Maria Len-Rios, an associate professor of strategic communication; Suzanne Burgoyne, a professor of theater; and a team of undergraduate researchers at the University of Missouri asked college-age women how they viewed their bodies and how they felt about media messages aimed at women.
"During our focus group conversations, we learned that young people don't think about nutrition when it comes to eating," Len-Rios said in a statement. "They think more about calorie-counting, which isn't necessarily related to a balanced diet."
The researchers completed in-depth interviews with nutritional counselors who said lack of time and unhealthy food environments can keep college-age students from getting good nutrition.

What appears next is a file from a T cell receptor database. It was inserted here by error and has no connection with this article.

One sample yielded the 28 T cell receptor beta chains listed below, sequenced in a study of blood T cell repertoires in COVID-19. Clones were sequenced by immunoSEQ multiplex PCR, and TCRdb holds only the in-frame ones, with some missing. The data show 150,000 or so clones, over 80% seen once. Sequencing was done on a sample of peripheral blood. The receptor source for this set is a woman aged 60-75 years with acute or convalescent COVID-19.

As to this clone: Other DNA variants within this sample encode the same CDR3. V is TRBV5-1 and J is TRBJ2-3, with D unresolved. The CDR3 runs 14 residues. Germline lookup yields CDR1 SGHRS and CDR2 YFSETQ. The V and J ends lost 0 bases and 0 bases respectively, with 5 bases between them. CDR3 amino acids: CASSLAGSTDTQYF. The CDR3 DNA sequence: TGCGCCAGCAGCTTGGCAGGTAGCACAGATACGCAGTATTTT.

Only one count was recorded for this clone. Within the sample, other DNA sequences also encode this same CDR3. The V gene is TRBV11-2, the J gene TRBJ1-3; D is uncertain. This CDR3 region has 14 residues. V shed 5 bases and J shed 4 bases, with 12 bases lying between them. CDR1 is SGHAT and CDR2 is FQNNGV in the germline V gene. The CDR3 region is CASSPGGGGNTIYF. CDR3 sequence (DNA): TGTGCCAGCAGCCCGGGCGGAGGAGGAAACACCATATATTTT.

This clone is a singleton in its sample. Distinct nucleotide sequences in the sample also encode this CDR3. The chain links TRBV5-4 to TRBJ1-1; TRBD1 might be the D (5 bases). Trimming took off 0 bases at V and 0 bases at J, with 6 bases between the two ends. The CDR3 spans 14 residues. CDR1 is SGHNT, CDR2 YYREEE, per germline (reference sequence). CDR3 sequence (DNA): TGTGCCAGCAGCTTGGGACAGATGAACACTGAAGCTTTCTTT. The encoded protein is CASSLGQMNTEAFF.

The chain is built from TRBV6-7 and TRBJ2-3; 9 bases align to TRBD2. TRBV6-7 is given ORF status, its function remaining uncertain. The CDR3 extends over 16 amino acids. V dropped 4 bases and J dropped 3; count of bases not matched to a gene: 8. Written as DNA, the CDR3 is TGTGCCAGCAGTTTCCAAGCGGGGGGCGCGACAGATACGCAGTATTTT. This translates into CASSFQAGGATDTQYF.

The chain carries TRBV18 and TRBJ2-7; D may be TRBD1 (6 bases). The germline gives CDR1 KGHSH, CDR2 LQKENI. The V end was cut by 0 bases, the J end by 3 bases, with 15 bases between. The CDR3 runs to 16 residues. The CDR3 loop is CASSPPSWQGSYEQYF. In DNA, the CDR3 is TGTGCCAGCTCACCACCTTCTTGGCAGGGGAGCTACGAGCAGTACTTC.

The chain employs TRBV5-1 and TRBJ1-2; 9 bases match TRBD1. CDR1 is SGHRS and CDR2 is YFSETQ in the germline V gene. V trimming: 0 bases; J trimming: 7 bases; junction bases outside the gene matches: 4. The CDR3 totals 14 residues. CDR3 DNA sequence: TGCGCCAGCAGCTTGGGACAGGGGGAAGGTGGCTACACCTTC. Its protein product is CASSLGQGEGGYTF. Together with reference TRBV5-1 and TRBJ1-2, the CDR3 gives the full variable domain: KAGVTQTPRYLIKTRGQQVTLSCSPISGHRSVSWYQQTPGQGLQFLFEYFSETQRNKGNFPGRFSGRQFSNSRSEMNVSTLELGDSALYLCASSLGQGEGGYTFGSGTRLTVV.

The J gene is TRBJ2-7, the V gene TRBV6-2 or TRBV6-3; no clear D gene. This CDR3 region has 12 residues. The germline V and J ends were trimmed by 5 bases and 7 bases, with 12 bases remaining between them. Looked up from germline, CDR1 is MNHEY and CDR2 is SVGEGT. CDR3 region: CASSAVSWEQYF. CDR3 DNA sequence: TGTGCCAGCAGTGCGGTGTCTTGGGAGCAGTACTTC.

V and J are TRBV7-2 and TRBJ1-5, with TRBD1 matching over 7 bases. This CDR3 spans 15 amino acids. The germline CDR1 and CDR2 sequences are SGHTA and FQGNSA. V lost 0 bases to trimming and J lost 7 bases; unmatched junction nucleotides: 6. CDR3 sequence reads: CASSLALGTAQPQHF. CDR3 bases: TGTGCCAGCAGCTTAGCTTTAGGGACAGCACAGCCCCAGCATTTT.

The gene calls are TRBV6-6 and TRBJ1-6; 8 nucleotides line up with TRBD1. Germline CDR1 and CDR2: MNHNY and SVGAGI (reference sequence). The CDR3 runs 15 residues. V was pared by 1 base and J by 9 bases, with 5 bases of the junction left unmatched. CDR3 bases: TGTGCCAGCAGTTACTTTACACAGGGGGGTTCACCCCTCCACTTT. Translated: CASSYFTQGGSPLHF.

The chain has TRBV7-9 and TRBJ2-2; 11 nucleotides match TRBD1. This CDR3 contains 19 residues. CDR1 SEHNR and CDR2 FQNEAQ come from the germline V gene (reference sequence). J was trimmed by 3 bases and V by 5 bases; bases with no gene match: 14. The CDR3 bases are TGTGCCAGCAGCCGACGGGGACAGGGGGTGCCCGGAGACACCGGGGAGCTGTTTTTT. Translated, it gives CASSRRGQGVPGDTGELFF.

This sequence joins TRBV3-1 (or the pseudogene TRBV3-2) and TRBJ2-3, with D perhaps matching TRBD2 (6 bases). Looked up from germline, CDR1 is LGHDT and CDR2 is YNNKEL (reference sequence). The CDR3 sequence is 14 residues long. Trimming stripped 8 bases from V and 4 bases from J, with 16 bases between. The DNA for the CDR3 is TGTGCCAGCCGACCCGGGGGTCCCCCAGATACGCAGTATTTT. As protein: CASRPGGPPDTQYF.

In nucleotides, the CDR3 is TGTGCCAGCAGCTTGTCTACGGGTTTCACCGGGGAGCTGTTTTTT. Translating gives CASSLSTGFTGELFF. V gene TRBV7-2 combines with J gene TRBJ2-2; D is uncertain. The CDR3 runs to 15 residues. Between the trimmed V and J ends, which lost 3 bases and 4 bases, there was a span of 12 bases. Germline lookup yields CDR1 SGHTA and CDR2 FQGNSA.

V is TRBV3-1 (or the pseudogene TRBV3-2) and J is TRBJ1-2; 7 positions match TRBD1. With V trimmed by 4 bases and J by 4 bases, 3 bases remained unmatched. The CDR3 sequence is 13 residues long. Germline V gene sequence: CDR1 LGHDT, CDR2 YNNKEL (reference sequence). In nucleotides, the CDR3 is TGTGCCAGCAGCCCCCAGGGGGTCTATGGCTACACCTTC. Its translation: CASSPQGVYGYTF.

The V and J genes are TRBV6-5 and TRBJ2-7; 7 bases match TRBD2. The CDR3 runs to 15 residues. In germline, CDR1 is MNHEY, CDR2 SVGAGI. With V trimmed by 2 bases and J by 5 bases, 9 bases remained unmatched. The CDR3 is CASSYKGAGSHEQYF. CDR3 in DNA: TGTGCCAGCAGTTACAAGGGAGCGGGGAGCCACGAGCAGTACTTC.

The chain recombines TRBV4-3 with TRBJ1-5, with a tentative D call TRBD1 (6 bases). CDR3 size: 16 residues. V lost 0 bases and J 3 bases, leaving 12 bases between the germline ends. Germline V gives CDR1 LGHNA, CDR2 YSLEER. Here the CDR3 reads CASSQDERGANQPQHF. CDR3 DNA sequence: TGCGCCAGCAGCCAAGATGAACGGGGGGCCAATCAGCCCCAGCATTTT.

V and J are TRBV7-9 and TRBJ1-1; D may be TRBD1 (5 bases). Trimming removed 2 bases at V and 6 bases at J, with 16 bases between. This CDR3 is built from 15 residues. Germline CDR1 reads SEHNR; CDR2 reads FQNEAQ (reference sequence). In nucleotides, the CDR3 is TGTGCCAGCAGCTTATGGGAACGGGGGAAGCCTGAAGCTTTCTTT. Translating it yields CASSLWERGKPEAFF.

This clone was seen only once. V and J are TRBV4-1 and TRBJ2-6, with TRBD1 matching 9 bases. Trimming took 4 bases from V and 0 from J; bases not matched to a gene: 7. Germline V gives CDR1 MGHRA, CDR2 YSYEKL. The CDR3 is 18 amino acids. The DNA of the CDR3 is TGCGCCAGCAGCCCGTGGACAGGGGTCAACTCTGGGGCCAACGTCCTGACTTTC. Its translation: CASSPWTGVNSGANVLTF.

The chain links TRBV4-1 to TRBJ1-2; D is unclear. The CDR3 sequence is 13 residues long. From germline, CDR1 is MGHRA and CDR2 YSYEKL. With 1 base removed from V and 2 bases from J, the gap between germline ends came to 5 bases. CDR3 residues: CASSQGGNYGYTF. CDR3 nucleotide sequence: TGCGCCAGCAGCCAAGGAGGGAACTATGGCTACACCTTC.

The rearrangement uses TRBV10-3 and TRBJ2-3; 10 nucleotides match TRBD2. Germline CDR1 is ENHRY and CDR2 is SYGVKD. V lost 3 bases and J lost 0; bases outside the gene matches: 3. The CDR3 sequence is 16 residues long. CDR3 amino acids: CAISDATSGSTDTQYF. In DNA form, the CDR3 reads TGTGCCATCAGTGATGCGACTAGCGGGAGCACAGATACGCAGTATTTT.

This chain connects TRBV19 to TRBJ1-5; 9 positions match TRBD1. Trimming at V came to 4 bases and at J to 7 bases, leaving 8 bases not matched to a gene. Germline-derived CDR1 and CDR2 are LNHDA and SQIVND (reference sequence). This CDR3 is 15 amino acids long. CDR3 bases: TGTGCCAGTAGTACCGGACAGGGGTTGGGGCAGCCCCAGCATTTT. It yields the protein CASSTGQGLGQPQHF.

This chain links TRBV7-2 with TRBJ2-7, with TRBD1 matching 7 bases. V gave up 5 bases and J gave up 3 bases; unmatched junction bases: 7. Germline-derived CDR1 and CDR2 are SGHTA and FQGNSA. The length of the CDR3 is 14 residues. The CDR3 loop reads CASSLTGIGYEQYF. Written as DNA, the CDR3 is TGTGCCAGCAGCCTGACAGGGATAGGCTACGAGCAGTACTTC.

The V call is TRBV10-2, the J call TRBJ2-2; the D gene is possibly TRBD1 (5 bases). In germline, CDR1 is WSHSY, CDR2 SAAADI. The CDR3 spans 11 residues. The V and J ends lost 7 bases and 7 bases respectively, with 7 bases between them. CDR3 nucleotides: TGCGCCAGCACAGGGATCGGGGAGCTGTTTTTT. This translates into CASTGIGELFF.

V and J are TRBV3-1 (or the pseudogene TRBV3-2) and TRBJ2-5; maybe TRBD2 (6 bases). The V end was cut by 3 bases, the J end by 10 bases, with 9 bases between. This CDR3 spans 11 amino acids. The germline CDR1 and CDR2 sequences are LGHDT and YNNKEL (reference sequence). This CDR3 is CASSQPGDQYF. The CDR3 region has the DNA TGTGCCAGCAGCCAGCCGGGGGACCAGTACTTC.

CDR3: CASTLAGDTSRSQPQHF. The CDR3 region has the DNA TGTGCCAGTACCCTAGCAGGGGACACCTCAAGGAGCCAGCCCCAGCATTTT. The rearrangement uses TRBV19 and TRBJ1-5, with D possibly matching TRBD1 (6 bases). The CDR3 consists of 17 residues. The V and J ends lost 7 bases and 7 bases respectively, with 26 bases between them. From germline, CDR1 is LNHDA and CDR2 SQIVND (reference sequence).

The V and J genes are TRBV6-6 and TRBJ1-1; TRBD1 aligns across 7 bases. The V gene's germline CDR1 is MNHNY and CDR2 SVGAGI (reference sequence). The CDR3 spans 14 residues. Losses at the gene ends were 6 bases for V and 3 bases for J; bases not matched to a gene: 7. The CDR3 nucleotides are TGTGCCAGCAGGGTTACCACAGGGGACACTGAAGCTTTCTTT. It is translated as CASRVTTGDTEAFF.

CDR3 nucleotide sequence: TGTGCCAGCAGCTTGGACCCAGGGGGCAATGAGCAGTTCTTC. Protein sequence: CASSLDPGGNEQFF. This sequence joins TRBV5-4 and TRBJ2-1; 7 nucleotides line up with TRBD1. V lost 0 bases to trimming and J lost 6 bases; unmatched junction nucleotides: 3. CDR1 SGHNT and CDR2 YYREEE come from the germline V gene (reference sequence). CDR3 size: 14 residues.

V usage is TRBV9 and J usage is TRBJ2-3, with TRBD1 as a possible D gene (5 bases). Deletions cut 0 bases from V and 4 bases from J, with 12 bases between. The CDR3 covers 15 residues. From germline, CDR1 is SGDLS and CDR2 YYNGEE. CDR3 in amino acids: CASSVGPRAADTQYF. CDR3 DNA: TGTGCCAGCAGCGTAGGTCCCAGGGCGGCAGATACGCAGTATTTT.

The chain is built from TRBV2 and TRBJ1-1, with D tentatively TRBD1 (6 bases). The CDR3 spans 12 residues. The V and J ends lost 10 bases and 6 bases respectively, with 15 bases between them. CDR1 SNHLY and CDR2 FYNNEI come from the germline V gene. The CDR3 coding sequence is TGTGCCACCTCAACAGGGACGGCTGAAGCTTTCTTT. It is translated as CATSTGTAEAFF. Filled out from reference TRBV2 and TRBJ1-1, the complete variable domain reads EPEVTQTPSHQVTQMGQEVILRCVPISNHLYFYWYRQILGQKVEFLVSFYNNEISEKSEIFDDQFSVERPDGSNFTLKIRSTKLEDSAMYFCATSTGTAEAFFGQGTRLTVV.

"We receive so many conflicting media messages from news reports and advertising about how we should eat, how we should live and how we should look," Len-Rios said. "Some participants said they realize images of models are digitally enhanced, but it doesn't necessarily keep them from wanting to achieve these unattainable figures -- this is because they see how society rewards women for 'looking good.'"
The findings were presented at the annual Association for Education in Journalism and Mass Communication Conference in Chicago.
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